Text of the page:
Alcoa (NYSE:AA) released second quarter earnings on Monday which were mostly in line with our expectations as lower realized aluminum and alumina prices offset growth in downstream engineered products and gains from productivity improvements. Revenues and profits declined on both a sequential and year-over-year basis. Below we take a detailed look at the key highlights of earnings as well as the outlook of the company.
We have revised our price estimate for Alcoa to $10, a premium of close to 15% to the current market price, to reflect the lower aluminum prices. We believe that the company's restructuring efforts, coupled with initiatives to develop high-end engineered products, lend support to our price estimate.
Earnings at a Glance
In the quarter, lower realized prices took a toll on earnings even as demand was up sequentially for most sectors including aerospace, distribution, industrial gas turbines and packaging. Compared to the same period last year, industrial, building and construction demand for alumina, aluminum and other related products declined, while transportation, aerospace and automotive were the sectors that saw growth.
Alcoa recorded revenues of $5.9 billion in Q2 2012, down slightly from Q1 2012 as well as Q2 2011. Operating income from continuing operations (excluding extraordinary items) declined to $61 million compared to $105 million in the previous quarter. Operating income was significantly down from Q2 2011 as realized prices were significantly down from the prior year's levels.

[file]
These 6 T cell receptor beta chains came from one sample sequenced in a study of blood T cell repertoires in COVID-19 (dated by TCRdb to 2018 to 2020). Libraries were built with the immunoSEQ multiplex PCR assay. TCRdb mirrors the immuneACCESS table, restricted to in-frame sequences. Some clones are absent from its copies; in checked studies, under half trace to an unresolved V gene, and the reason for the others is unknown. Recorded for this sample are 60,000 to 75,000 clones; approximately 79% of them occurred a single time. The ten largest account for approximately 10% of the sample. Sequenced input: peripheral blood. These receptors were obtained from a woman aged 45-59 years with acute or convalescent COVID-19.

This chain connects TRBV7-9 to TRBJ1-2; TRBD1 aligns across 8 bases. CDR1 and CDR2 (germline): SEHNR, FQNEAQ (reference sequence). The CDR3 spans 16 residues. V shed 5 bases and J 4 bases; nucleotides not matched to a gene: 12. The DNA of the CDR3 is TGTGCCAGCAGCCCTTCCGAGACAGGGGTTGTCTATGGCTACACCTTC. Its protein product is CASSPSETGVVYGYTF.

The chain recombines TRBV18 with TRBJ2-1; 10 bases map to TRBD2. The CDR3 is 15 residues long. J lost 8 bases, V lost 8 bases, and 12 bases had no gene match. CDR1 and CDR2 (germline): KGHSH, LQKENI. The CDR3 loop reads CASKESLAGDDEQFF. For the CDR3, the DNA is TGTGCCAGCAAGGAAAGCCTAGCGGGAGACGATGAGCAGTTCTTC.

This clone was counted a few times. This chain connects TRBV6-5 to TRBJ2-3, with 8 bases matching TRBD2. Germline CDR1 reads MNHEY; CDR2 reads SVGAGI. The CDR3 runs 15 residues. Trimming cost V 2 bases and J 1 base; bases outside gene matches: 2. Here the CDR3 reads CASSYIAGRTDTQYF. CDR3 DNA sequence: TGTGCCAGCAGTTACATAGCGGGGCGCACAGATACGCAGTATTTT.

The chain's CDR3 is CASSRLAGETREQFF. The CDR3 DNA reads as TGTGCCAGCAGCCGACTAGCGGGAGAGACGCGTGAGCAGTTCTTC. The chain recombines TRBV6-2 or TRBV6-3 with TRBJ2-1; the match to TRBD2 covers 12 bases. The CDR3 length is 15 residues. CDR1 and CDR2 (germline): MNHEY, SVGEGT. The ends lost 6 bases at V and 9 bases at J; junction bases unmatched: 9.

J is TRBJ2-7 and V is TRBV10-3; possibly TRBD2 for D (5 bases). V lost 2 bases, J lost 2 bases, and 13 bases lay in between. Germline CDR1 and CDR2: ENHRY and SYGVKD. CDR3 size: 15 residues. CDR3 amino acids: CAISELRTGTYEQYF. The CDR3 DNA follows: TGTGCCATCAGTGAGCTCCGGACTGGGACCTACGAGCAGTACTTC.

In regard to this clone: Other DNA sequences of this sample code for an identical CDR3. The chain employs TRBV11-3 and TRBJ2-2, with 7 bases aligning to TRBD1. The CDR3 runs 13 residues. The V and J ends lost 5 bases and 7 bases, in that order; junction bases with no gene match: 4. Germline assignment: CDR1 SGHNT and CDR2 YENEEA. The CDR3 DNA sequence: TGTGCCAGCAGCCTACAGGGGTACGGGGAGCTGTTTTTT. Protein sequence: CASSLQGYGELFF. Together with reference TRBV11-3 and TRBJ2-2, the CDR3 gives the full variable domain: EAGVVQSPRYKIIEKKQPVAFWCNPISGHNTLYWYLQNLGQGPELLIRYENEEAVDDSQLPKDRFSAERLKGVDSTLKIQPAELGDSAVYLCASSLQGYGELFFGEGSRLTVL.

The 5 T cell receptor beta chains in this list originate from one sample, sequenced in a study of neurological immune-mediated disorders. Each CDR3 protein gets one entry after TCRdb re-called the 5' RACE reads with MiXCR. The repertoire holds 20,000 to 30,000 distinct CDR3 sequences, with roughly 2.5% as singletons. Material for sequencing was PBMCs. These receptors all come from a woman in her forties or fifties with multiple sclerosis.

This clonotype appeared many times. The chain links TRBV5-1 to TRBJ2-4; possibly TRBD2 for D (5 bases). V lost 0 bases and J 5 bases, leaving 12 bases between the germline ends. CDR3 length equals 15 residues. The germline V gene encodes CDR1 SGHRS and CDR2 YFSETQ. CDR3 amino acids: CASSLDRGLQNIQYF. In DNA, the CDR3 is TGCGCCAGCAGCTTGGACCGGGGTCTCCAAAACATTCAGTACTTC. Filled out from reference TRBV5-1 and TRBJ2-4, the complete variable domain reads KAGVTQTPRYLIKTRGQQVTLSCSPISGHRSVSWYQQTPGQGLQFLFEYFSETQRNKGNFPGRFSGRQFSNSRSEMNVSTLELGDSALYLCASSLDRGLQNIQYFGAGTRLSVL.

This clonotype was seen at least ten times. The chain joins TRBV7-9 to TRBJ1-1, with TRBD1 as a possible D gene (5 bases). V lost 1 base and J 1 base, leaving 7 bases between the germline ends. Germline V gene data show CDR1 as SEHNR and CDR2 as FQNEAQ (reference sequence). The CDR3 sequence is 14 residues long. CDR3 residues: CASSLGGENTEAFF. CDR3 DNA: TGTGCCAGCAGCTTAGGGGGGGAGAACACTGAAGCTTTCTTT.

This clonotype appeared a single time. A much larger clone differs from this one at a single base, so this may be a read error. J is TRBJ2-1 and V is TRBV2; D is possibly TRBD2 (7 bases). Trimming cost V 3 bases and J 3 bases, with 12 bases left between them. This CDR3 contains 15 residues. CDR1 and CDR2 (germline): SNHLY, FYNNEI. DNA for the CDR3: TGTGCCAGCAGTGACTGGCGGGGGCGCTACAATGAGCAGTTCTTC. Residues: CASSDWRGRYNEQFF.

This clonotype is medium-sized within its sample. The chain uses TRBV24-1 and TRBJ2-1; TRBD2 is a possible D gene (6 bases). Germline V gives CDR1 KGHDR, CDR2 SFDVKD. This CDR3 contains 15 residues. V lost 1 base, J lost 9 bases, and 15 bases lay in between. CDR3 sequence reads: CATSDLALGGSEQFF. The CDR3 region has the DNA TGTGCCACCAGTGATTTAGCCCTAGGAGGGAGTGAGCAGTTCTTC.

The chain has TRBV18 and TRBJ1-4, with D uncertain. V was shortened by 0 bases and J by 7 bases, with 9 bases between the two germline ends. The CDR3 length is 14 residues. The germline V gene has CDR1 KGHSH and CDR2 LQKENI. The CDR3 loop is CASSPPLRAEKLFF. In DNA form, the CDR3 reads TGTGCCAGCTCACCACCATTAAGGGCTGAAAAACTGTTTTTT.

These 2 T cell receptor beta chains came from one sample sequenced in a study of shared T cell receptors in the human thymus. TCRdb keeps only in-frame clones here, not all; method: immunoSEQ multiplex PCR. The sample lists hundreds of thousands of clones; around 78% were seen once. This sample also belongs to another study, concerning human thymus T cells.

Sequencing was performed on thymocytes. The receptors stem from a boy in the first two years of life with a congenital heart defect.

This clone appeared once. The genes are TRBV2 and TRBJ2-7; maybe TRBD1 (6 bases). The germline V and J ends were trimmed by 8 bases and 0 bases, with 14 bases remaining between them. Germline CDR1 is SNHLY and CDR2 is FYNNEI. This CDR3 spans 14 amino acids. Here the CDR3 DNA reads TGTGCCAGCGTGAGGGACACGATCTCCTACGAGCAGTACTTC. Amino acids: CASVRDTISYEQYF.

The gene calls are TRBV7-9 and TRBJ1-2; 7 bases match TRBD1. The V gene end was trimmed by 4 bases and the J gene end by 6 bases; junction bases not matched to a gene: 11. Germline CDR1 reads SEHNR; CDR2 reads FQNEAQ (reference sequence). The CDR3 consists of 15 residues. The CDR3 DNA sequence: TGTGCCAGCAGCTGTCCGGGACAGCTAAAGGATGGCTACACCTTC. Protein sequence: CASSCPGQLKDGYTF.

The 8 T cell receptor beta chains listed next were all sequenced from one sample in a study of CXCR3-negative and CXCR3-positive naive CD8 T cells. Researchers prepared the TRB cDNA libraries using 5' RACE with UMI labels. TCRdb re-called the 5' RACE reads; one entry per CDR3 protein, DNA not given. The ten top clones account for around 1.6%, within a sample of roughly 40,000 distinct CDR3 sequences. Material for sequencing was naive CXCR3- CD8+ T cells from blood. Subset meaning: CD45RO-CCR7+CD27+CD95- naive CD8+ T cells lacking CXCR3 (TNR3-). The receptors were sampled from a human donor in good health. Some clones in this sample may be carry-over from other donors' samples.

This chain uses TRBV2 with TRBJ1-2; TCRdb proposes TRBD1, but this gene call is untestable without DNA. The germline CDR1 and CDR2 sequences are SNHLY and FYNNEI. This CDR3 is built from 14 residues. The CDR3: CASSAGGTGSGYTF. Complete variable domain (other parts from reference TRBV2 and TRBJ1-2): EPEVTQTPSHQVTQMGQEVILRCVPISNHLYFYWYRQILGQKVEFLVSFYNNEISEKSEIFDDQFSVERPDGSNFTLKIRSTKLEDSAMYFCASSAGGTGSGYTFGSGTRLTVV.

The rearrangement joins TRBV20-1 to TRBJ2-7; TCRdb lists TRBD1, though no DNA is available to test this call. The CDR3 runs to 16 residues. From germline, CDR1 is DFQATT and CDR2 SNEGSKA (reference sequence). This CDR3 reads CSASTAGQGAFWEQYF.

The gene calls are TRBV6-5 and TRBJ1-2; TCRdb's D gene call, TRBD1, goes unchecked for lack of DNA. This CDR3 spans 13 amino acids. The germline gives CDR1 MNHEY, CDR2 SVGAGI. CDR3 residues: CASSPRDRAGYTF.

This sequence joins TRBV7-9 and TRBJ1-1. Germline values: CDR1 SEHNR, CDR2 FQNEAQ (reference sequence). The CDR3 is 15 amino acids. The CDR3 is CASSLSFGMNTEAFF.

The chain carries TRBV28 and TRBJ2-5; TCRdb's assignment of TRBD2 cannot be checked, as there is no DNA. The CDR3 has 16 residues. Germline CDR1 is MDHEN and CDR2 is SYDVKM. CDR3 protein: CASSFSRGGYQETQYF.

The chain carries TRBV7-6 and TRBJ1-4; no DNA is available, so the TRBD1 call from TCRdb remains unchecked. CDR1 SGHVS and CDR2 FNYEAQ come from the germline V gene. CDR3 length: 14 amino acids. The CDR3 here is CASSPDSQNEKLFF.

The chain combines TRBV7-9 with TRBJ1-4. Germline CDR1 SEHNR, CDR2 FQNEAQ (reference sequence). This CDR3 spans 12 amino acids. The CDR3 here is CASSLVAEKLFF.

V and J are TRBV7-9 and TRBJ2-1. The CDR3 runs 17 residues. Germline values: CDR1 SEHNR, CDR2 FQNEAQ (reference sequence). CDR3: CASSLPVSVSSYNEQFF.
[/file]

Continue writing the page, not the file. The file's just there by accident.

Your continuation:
Midstream and Downstream Products to Lead Recovery
In the near-term, we are cautious about the primary aluminum and alumina segments as they continue to grapple with oversupply in the market, even as the company has maintained its forecast for the global aluminum demand-supply deficit in 2012. Chinese mills continue to supply alumina at below-cost levels as opposed to the initial expectations of capacity cuts. Further, dwindling economic confidence and the European debt situation have suppressed prices that are hovering around two-year lows on the London Metal Exchange. Accordingly, we have lowered our forecast for average realized prices and EBITDA margins for the alumina and primary metal segments as alumina and aluminum prices continue to remain under pressure. Should there be no immediate cut in supply from Chinese mills, we expect no respite in the near term.
We remain optimistic about the company's midstream global rolled products and its downstream engineered products. We maintain our robust growth expectations for the engineered products and global rolled products divisions as pent-up demand from the aerospace, automotive and transportation sectors should drive growth and allow for better operating margins going forward.
The company's recent strategy realignment and capacity cuts for smelters and alumina refining should continue to drive productivity improvement. Further, its Saudi Arabia project is on track and is expected to start operations in early 2013. This will help in the company's efforts to geographically diversify its operations. Additionally, vertical integration should help the company maintain healthy margins even with depressed prices.
Disclosure: No positions